:: Kung Fu ::
Disco. Exploitation. Disco. Exploitation. Disco. Exploitation. Rinse, lather, repeat. OK, so most of you hep cats know that the whole Disco experience quickly went from music that put some dance in your bones to taking over the world and making it a worse place. Don't get me wrong, Disco Defenders, I have a deep affinity for many Disco tunes. It's just that it got way out of control rather quickly. Disco got its start in the early 70's, and it didn't really die until sometime around 1981. Lady Disco, not only did you overstay your welcome long enough that we started to see your wrinkles, but we also had to see your liver spots and false teeth.
This single came out in 1973, which means that this goofy blend of funk, disco and martial arts grunting and sound effects was a very early exploitation of the genre. In fact, it was probably intended as funk. But one listen and you'll recognize this as the same type of Disco they used as TV detective show opening theme music. The more imaginative among you might have already pictured the show in your mind's eye as you listened. I see a ridiculously long Fu Manchu beard on a guy wearing an earth tone corduroy suit, chasing a perp down an alley and eventually leaping exaggeratedly high over some trash cans like an avenging monkey. They would freeze frame this shot and the actor's name and character would be displayed. Shit, where was I? Oh yeah -- I think this song is an early example of exploitative Disco. And hey, look! It was co-written by Neil Bogart, a man who rammed more than a little bit of Disco down our throats in the 70's. Neil honed his skills of marketing trendy pap at Buddah with many of the scads of Bubblegum bands. It seems like at this point, he had moved on to funkier pastures. Later on, he formed Casablanca Records. Even later on, he died.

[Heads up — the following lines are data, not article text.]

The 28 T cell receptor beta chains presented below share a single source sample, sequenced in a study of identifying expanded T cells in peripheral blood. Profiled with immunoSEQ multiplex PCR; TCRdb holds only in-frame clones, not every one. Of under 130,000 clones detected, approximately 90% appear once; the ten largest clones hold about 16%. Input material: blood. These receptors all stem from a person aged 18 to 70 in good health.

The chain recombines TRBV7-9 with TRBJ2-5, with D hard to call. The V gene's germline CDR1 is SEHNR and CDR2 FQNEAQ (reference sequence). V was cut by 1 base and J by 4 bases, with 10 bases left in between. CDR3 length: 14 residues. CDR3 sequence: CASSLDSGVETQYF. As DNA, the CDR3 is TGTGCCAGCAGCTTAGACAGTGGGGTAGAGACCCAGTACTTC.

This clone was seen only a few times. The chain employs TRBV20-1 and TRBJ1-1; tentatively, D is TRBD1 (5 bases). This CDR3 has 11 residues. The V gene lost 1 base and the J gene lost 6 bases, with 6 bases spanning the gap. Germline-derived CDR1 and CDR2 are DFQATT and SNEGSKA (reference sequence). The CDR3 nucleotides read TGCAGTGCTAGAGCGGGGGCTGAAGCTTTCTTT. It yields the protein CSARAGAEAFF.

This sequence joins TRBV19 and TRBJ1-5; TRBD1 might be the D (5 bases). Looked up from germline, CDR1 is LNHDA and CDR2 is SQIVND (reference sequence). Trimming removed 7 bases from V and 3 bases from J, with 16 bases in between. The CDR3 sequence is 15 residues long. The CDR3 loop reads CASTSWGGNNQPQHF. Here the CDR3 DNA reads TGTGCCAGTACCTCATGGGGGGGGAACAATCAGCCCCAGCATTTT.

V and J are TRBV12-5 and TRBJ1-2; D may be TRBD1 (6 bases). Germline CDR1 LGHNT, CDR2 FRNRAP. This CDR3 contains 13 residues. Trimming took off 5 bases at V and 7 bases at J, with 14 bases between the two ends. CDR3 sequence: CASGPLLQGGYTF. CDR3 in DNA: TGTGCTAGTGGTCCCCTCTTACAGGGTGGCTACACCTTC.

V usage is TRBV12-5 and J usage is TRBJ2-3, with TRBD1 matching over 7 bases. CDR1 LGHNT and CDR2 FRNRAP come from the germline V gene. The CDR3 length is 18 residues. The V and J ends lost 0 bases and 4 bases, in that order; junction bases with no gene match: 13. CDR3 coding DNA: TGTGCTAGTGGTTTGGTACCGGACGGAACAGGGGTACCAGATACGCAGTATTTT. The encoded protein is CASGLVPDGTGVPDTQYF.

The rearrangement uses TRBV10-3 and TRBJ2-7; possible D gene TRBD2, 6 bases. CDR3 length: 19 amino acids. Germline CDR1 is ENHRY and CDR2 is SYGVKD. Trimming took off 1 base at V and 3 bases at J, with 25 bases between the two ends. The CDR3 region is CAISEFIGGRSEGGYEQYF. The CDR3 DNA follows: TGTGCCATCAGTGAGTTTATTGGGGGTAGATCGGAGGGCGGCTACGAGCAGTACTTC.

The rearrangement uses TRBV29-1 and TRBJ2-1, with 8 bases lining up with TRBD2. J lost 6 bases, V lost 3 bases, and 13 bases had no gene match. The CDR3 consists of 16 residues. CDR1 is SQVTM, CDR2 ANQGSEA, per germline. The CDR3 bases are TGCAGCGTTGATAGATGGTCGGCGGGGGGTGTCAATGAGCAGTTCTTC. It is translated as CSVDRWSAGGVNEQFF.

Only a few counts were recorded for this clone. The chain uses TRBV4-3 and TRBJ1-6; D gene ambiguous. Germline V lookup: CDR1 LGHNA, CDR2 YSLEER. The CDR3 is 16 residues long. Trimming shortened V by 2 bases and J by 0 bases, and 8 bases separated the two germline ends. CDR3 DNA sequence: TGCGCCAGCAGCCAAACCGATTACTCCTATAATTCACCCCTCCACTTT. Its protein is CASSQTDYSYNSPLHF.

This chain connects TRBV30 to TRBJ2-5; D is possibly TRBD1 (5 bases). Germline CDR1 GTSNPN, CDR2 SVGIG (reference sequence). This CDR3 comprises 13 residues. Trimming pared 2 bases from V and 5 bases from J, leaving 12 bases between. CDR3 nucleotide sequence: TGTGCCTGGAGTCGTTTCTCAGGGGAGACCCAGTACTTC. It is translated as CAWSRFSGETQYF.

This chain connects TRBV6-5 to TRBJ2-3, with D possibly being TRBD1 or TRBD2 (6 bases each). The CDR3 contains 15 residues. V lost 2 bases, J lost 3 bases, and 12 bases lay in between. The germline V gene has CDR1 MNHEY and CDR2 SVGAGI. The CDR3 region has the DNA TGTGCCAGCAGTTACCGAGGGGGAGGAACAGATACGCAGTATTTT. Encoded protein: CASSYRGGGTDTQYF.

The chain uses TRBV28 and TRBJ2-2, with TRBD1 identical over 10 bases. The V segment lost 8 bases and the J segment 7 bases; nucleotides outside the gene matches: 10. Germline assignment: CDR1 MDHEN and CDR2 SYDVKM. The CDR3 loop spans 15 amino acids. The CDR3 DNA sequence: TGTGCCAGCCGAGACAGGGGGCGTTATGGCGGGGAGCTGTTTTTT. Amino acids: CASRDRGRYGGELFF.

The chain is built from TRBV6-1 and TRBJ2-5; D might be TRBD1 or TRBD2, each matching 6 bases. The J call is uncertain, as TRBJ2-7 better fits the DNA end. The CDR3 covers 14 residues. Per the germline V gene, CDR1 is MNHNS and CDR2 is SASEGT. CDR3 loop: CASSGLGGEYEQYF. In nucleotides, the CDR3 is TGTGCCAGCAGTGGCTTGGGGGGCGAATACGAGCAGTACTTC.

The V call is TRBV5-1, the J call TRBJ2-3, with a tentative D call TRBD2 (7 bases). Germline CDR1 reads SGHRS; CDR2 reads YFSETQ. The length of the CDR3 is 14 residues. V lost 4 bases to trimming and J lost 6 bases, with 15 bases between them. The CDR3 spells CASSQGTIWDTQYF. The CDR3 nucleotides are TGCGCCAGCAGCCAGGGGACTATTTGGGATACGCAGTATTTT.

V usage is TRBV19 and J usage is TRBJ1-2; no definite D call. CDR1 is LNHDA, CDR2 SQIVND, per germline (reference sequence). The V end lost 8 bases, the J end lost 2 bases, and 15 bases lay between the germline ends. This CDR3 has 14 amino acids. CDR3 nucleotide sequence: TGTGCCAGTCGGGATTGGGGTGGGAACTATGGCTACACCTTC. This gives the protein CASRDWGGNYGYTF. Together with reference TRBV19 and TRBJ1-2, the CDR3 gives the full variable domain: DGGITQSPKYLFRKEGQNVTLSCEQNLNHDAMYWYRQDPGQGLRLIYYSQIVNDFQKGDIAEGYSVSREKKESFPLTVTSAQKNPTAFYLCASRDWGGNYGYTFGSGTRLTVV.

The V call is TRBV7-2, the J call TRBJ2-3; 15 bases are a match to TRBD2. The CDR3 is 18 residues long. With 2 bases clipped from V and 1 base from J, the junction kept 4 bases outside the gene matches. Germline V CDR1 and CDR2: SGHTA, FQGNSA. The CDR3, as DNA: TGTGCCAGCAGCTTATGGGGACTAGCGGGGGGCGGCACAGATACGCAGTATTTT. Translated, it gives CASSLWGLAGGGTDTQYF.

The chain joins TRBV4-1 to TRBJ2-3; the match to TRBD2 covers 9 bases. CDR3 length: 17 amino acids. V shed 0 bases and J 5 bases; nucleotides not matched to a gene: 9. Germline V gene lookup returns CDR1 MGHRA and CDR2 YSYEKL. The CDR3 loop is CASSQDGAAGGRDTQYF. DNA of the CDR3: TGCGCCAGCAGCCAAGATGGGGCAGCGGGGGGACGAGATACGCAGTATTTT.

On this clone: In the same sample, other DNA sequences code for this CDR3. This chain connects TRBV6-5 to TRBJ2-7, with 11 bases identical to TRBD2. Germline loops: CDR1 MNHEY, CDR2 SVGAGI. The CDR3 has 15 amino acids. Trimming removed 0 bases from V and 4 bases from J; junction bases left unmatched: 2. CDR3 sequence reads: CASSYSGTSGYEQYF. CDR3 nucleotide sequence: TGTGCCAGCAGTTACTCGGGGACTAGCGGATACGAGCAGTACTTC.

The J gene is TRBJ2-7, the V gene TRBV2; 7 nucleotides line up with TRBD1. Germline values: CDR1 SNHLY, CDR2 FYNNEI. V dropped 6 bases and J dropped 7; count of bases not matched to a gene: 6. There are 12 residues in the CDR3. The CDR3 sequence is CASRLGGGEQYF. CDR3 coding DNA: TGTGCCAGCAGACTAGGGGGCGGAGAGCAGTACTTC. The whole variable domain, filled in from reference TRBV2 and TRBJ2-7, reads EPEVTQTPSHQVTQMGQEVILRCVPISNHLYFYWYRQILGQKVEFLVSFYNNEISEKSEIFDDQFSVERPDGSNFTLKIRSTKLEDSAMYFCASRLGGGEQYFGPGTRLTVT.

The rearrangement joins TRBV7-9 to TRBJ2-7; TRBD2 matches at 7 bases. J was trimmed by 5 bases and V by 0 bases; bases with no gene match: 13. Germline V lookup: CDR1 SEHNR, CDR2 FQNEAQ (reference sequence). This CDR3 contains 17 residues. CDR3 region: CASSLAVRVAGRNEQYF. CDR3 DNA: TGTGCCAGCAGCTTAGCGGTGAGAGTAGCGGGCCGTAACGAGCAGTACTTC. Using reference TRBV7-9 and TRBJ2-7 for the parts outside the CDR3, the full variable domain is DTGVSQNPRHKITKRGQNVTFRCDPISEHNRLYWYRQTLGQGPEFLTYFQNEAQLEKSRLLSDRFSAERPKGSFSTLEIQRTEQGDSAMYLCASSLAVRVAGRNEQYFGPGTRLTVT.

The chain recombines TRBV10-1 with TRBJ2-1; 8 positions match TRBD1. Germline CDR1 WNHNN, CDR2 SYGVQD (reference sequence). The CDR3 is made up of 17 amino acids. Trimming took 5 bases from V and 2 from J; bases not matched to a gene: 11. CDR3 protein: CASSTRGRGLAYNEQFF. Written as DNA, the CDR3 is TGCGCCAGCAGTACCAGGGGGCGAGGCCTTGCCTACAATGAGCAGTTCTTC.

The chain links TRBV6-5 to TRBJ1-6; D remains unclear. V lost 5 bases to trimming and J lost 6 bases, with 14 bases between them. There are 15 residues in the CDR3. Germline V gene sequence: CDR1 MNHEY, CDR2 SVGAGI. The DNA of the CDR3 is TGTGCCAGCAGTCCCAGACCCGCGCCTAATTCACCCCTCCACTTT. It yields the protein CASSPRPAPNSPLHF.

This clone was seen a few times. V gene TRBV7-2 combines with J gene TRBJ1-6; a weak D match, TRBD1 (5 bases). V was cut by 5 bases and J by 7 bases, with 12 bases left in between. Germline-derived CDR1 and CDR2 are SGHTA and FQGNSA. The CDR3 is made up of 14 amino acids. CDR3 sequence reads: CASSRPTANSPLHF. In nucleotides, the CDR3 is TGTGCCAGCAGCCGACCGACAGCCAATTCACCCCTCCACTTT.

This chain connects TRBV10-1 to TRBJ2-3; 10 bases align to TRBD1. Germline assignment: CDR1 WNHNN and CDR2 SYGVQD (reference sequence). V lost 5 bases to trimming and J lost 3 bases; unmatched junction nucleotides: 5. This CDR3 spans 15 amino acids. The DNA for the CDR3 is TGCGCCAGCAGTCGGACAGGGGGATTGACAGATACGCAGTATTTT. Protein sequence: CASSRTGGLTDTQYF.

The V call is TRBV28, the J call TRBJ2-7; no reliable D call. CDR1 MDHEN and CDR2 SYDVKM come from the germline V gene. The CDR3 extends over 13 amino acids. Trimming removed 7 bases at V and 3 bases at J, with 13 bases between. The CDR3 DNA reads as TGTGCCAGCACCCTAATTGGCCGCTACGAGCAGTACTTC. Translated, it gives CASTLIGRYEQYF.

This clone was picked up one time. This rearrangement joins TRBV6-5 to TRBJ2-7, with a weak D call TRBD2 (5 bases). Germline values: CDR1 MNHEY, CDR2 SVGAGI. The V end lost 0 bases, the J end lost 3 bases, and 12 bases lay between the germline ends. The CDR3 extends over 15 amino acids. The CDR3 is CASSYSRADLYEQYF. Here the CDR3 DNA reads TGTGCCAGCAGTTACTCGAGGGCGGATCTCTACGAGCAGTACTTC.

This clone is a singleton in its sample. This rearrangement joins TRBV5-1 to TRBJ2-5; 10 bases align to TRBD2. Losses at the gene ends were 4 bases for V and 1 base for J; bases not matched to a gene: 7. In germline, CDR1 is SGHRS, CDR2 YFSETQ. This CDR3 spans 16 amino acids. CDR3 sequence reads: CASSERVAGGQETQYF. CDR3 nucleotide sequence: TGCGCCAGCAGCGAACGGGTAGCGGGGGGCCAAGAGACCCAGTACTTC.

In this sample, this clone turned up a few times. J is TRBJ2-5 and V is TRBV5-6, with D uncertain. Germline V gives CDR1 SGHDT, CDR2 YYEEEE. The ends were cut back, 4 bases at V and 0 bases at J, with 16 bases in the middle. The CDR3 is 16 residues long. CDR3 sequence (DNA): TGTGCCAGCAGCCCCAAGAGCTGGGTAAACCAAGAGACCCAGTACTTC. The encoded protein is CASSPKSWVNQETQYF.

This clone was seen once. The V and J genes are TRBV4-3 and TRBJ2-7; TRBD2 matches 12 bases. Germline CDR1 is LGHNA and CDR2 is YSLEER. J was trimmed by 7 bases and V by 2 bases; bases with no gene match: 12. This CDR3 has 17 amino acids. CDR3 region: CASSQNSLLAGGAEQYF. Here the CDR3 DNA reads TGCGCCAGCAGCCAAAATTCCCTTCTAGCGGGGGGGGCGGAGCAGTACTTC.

The other credited writer on this song is Tony Camillo, who later had a Disco stunner with Bazuka and their criminally funky song "Dynomite." If you listen to both of these songs, you get a fast read on Camillo's style. To top it off, this was recorded by a young Ed Stasium, who went on to much success in the producing and engineering arena. I should mention that Neil, Tony and Ed did do other things together that were more successful, like their involvement in Gladys Knight & The Pips' "Midnight Train To Georgia."
"Hey Tony," you might ask, if you are the kind of person who talks to your monitor while reading blogs, (and I am sure we have a few readers like that), "What about the band, man? The Dragoneers?"
Well, you, I don't know shit about them. I bet they were Buddah house musicians put together just to do this single. I bet some of them were in Bazuka. I wouldn't be surprised if Ed Stasium played guitar. I bet at least three of them had moustaches. Styx-quality moustaches. I bet some of the money they were paid for these sessions was spent on something you can find a lot of in Colombia, which you can snort off a hooker's ass. At any rate, you've heard of them now, and this should now supplant "Kung Fu Fighting" as your favorite martial arts dance tune of all time.